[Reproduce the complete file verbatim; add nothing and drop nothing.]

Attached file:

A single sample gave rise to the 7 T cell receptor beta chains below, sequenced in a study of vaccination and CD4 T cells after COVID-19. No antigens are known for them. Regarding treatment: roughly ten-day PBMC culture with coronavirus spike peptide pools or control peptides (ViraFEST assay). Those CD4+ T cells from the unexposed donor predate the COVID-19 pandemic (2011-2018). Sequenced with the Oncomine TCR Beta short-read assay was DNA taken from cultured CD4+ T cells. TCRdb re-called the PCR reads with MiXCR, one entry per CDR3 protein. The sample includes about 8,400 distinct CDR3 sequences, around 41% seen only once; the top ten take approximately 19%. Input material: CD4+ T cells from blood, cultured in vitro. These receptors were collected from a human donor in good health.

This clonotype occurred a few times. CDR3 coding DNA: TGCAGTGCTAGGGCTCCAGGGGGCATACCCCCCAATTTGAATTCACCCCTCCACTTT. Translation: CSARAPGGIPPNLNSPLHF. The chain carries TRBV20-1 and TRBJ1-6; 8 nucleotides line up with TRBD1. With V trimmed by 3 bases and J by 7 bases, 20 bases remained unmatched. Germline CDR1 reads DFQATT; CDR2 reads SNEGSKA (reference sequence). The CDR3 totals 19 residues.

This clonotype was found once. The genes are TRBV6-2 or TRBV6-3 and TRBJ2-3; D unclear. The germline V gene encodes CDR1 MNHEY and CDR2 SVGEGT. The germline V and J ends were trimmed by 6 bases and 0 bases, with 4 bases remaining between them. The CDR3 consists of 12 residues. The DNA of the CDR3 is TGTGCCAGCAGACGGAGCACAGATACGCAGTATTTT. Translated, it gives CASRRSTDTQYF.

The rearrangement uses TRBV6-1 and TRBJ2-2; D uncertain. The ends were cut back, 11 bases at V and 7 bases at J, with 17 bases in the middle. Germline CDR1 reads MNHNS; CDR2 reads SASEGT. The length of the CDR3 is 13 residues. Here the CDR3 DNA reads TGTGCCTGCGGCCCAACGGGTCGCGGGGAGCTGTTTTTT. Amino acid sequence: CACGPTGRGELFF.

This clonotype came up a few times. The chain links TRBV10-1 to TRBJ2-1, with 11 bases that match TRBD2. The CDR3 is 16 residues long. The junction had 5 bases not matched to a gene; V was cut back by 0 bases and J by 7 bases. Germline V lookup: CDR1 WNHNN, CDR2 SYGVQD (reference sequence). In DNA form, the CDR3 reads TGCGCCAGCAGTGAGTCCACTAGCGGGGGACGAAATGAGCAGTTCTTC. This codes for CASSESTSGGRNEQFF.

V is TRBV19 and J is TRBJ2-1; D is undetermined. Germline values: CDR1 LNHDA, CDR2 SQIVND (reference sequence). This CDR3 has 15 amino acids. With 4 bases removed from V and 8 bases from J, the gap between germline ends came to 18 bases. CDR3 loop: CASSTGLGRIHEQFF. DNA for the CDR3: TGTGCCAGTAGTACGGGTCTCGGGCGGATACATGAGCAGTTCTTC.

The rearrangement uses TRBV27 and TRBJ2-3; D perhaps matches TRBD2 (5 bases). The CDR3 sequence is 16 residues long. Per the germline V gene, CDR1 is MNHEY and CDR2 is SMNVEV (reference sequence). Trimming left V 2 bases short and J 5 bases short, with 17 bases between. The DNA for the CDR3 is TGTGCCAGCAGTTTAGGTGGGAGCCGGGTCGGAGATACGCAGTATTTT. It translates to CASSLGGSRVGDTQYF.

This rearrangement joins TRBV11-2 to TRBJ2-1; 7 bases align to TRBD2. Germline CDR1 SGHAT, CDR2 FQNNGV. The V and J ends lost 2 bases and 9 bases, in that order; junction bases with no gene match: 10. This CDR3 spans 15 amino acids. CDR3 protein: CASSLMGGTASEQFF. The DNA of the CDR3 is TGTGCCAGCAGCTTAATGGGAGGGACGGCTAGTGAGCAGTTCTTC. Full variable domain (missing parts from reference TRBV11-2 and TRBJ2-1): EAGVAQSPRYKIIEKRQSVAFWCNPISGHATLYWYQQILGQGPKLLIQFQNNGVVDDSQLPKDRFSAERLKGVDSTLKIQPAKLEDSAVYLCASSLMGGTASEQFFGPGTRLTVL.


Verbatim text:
A single sample gave rise to the 7 T cell receptor beta chains below, sequenced in a study of vaccination and CD4 T cells after COVID-19. No antigens are known for them. Regarding treatment: roughly ten-day PBMC culture with coronavirus spike peptide pools or control peptides (ViraFEST assay). Those CD4+ T cells from the unexposed donor predate the COVID-19 pandemic (2011-2018). Sequenced with the Oncomine TCR Beta short-read assay was DNA taken from cultured CD4+ T cells. TCRdb re-called the PCR reads with MiXCR, one entry per CDR3 protein. The sample includes about 8,400 distinct CDR3 sequences, around 41% seen only once; the top ten take approximately 19%. Input material: CD4+ T cells from blood, cultured in vitro. These receptors were collected from a human donor in good health.

This clonotype occurred a few times. CDR3 coding DNA: TGCAGTGCTAGGGCTCCAGGGGGCATACCCCCCAATTTGAATTCACCCCTCCACTTT. Translation: CSARAPGGIPPNLNSPLHF. The chain carries TRBV20-1 and TRBJ1-6; 8 nucleotides line up with TRBD1. With V trimmed by 3 bases and J by 7 bases, 20 bases remained unmatched. Germline CDR1 reads DFQATT; CDR2 reads SNEGSKA (reference sequence). The CDR3 totals 19 residues.

This clonotype was found once. The genes are TRBV6-2 or TRBV6-3 and TRBJ2-3; D unclear. The germline V gene encodes CDR1 MNHEY and CDR2 SVGEGT. The germline V and J ends were trimmed by 6 bases and 0 bases, with 4 bases remaining between them. The CDR3 consists of 12 residues. The DNA of the CDR3 is TGTGCCAGCAGACGGAGCACAGATACGCAGTATTTT. Translated, it gives CASRRSTDTQYF.

The rearrangement uses TRBV6-1 and TRBJ2-2; D uncertain. The ends were cut back, 11 bases at V and 7 bases at J, with 17 bases in the middle. Germline CDR1 reads MNHNS; CDR2 reads SASEGT. The length of the CDR3 is 13 residues. Here the CDR3 DNA reads TGTGCCTGCGGCCCAACGGGTCGCGGGGAGCTGTTTTTT. Amino acid sequence: CACGPTGRGELFF.

This clonotype came up a few times. The chain links TRBV10-1 to TRBJ2-1, with 11 bases that match TRBD2. The CDR3 is 16 residues long. The junction had 5 bases not matched to a gene; V was cut back by 0 bases and J by 7 bases. Germline V lookup: CDR1 WNHNN, CDR2 SYGVQD (reference sequence). In DNA form, the CDR3 reads TGCGCCAGCAGTGAGTCCACTAGCGGGGGACGAAATGAGCAGTTCTTC. This codes for CASSESTSGGRNEQFF.

V is TRBV19 and J is TRBJ2-1; D is undetermined. Germline values: CDR1 LNHDA, CDR2 SQIVND (reference sequence). This CDR3 has 15 amino acids. With 4 bases removed from V and 8 bases from J, the gap between germline ends came to 18 bases. CDR3 loop: CASSTGLGRIHEQFF. DNA for the CDR3: TGTGCCAGTAGTACGGGTCTCGGGCGGATACATGAGCAGTTCTTC.

The rearrangement uses TRBV27 and TRBJ2-3; D perhaps matches TRBD2 (5 bases). The CDR3 sequence is 16 residues long. Per the germline V gene, CDR1 is MNHEY and CDR2 is SMNVEV (reference sequence). Trimming left V 2 bases short and J 5 bases short, with 17 bases between. The DNA for the CDR3 is TGTGCCAGCAGTTTAGGTGGGAGCCGGGTCGGAGATACGCAGTATTTT. It translates to CASSLGGSRVGDTQYF.

This rearrangement joins TRBV11-2 to TRBJ2-1; 7 bases align to TRBD2. Germline CDR1 SGHAT, CDR2 FQNNGV. The V and J ends lost 2 bases and 9 bases, in that order; junction bases with no gene match: 10. This CDR3 spans 15 amino acids. CDR3 protein: CASSLMGGTASEQFF. The DNA of the CDR3 is TGTGCCAGCAGCTTAATGGGAGGGACGGCTAGTGAGCAGTTCTTC. Full variable domain (missing parts from reference TRBV11-2 and TRBJ2-1): EAGVAQSPRYKIIEKRQSVAFWCNPISGHATLYWYQQILGQGPKLLIQFQNNGVVDDSQLPKDRFSAERLKGVDSTLKIQPAKLEDSAVYLCASSLMGGTASEQFFGPGTRLTVL.